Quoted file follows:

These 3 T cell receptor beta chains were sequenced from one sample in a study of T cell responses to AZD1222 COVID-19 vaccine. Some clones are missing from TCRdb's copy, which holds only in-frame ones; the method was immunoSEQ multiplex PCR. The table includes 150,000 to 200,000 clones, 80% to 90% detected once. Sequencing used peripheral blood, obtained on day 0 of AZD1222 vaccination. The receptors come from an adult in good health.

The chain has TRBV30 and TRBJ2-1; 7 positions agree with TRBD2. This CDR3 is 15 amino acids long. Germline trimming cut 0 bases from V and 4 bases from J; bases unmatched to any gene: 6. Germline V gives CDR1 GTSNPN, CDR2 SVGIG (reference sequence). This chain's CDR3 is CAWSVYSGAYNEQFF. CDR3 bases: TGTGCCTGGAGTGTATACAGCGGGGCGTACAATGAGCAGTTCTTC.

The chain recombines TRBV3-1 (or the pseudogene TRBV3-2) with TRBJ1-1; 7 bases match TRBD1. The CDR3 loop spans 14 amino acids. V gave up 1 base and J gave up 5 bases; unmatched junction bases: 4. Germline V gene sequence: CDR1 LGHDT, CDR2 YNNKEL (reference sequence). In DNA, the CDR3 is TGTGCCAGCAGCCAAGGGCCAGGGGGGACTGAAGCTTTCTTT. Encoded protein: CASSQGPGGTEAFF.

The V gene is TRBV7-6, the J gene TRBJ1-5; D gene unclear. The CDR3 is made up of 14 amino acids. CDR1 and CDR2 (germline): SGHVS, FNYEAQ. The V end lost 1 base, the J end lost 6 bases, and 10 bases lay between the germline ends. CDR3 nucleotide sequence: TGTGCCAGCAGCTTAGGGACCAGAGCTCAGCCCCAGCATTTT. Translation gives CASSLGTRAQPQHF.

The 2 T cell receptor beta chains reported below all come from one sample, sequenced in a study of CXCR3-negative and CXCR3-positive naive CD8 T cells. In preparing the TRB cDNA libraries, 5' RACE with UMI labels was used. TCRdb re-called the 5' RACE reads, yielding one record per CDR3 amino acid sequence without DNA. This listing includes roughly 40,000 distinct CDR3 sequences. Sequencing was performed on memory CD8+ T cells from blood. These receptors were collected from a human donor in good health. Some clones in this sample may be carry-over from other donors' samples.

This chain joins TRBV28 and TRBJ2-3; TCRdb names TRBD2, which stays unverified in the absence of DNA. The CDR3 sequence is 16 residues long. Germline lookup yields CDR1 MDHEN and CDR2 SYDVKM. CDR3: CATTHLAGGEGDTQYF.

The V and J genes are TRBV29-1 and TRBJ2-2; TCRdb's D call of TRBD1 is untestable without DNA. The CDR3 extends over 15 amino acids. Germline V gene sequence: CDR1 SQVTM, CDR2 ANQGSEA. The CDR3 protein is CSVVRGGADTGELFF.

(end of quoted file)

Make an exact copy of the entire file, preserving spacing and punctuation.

These 3 T cell receptor beta chains were sequenced from one sample in a study of T cell responses to AZD1222 COVID-19 vaccine. Some clones are missing from TCRdb's copy, which holds only in-frame ones; the method was immunoSEQ multiplex PCR. The table includes 150,000 to 200,000 clones, 80% to 90% detected once. Sequencing used peripheral blood, obtained on day 0 of AZD1222 vaccination. The receptors come from an adult in good health.

The chain has TRBV30 and TRBJ2-1; 7 positions agree with TRBD2. This CDR3 is 15 amino acids long. Germline trimming cut 0 bases from V and 4 bases from J; bases unmatched to any gene: 6. Germline V gives CDR1 GTSNPN, CDR2 SVGIG (reference sequence). This chain's CDR3 is CAWSVYSGAYNEQFF. CDR3 bases: TGTGCCTGGAGTGTATACAGCGGGGCGTACAATGAGCAGTTCTTC.

The chain recombines TRBV3-1 (or the pseudogene TRBV3-2) with TRBJ1-1; 7 bases match TRBD1. The CDR3 loop spans 14 amino acids. V gave up 1 base and J gave up 5 bases; unmatched junction bases: 4. Germline V gene sequence: CDR1 LGHDT, CDR2 YNNKEL (reference sequence). In DNA, the CDR3 is TGTGCCAGCAGCCAAGGGCCAGGGGGGACTGAAGCTTTCTTT. Encoded protein: CASSQGPGGTEAFF.

The V gene is TRBV7-6, the J gene TRBJ1-5; D gene unclear. The CDR3 is made up of 14 amino acids. CDR1 and CDR2 (germline): SGHVS, FNYEAQ. The V end lost 1 base, the J end lost 6 bases, and 10 bases lay between the germline ends. CDR3 nucleotide sequence: TGTGCCAGCAGCTTAGGGACCAGAGCTCAGCCCCAGCATTTT. Translation gives CASSLGTRAQPQHF.

The 2 T cell receptor beta chains reported below all come from one sample, sequenced in a study of CXCR3-negative and CXCR3-positive naive CD8 T cells. In preparing the TRB cDNA libraries, 5' RACE with UMI labels was used. TCRdb re-called the 5' RACE reads, yielding one record per CDR3 amino acid sequence without DNA. This listing includes roughly 40,000 distinct CDR3 sequences. Sequencing was performed on memory CD8+ T cells from blood. These receptors were collected from a human donor in good health. Some clones in this sample may be carry-over from other donors' samples.

This chain joins TRBV28 and TRBJ2-3; TCRdb names TRBD2, which stays unverified in the absence of DNA. The CDR3 sequence is 16 residues long. Germline lookup yields CDR1 MDHEN and CDR2 SYDVKM. CDR3: CATTHLAGGEGDTQYF.

The V and J genes are TRBV29-1 and TRBJ2-2; TCRdb's D call of TRBD1 is untestable without DNA. The CDR3 extends over 15 amino acids. Germline V gene sequence: CDR1 SQVTM, CDR2 ANQGSEA. The CDR3 protein is CSVVRGGADTGELFF.